Six years ago, Jacob Hartman came out to his family. They didn’t all handle it well, including his big brother, Wyatt. While Jacob was crushing on Wyatt’s best friend, Lincoln Reid, Wyatt was extracting a promise from Linc to stay away from his little brother. Now, Jacob has returned home to join an elite firefighting team, the smoke jumpers who parachute into the forests to fight dangerous blazes. Jacob has been preparing for this job for years, and he is ready, but Lincoln is definitely not happy to see Jacob show up as a new recruit on his team.
Lincoln takes his word seriously and he promised Wyatt he would stay away from Jacob. Wyatt’s family helped raise Linc when his father fell down on the job, and he feels he owes both the Hartmans and Wyatt to not get involved with Jacob. While Lincoln is out to a few people, most don’t know, and he isn’t sure how the Hartmans would react. Not to mention that after the Hartman family suffered the devastating loss of Wyatt being killed in the line of duty, they are not happy about having Jacob join the team as well. But Lincoln can’t help the attraction he has felt for Jacob for years, and having him on the same crew is bound to cause problems. Linc would be much happier if Jacob quit, but if he won’t, at a minimum Linc is determined to protect him.
Jacob knows that Lincoln feels the same connection that he does, but getting Linc to admit it is difficult. No matter what Jacob does, Linc keeps putting up walls and making excuses. When the sexual tension gets too high, Linc agrees to a hook up to get things out of their systems, but that plan fails when things just grow hotter between them. Jacob is dreaming about a life with Lincoln, but Linc is still more worried about his obligations than his own happiness. Now Lincoln has to decide what he really wants out of life and take a leap to find happiness with Jacob.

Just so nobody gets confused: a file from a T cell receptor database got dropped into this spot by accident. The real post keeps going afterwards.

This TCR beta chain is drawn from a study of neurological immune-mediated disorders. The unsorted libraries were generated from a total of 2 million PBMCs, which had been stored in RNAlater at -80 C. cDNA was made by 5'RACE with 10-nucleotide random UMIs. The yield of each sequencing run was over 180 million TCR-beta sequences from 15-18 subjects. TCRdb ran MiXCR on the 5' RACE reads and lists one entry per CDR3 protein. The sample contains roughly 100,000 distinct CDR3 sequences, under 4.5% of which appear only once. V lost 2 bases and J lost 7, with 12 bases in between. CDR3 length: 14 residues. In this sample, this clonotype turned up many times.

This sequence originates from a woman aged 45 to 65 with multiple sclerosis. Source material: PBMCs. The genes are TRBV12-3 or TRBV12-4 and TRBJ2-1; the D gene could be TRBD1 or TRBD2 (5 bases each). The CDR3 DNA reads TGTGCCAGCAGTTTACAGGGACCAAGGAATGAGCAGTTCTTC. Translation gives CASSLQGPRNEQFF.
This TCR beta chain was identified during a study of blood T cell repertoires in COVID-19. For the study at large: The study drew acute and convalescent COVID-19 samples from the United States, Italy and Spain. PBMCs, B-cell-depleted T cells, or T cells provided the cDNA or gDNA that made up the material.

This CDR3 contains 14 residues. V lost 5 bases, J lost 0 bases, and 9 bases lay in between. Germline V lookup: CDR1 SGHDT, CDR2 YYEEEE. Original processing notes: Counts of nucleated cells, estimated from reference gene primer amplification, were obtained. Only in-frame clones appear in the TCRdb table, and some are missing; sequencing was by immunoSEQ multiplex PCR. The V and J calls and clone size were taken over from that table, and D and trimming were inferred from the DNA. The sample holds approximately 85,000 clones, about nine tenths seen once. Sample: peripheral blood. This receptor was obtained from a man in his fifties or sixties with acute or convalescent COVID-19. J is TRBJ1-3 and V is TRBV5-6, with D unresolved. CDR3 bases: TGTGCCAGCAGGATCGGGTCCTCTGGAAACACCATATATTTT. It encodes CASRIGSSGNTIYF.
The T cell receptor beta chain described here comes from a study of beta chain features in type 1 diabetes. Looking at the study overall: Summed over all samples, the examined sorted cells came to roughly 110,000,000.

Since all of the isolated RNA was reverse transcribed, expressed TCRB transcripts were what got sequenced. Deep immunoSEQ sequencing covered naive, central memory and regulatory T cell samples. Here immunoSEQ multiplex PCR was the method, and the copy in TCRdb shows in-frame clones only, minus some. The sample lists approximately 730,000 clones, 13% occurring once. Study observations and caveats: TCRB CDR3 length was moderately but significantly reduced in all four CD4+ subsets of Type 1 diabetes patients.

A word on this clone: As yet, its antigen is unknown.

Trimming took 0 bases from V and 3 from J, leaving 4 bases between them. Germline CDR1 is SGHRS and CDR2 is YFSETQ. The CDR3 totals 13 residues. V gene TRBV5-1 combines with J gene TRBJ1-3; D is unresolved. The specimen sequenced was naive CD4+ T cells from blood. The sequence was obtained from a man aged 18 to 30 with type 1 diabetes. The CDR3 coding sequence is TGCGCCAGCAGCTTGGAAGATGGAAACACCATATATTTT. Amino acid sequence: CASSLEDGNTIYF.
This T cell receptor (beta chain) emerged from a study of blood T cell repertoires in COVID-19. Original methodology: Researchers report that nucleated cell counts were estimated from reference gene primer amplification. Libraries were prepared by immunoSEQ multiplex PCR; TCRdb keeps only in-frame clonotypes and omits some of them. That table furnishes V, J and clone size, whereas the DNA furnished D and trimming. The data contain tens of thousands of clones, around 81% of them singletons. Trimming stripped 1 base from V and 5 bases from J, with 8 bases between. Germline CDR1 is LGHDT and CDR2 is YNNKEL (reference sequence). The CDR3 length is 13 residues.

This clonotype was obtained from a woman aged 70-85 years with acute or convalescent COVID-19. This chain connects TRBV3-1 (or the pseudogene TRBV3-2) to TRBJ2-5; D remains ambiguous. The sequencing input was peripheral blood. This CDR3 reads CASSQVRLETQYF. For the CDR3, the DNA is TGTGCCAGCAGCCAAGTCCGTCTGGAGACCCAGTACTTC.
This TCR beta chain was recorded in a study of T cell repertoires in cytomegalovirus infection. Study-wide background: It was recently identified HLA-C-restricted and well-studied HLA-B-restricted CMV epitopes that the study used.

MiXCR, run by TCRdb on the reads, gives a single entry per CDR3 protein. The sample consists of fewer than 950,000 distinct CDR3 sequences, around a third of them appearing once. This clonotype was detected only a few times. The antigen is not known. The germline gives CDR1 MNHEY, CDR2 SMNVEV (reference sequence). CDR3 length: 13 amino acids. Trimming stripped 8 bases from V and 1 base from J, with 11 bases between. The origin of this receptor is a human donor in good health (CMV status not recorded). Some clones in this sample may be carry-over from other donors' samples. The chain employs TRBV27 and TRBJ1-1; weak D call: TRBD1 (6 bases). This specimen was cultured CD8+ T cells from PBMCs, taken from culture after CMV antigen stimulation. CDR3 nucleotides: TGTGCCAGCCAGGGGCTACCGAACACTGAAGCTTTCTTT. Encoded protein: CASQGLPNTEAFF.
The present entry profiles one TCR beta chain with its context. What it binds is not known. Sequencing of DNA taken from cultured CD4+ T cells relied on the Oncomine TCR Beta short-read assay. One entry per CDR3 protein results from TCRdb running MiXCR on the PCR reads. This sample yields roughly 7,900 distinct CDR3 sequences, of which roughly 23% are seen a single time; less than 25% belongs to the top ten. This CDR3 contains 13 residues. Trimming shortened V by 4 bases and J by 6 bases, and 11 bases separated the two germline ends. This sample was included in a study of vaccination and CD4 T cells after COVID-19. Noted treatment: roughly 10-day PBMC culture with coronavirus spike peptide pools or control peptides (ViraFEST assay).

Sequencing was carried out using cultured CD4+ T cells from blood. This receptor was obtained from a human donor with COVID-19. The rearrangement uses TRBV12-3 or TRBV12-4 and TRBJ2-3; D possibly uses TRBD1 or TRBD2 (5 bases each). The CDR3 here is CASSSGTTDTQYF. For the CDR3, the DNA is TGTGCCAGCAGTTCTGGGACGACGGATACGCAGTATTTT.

Burn Zone is the first book in Annabeth Albert’s new series about smoke jumpers. One of the hallmarks of Albert’s writing for me is the way she really immerses the reader in her world. Whether it is Navy SEALS or the Alaskan wilderness, or in this case, elite firefighters, I always feel like the details shine in her books. The parts of this story I enjoyed the most were the glimpses into the life of the smoke jumpers. The idea of parachuting into a fire is terrifying to me (and most people), yet these heroes risk their lives to help protect others. I love the details worked in, like the training these guys do, or what a jump is like, or the very real dangers that they face. There is a nice sense of camaraderie we see here among the firefighters that also works nicely (and makes great fodder for a series). I really felt like I could picture all of the elements of Jacob and Linc’s job and it added so much to this story.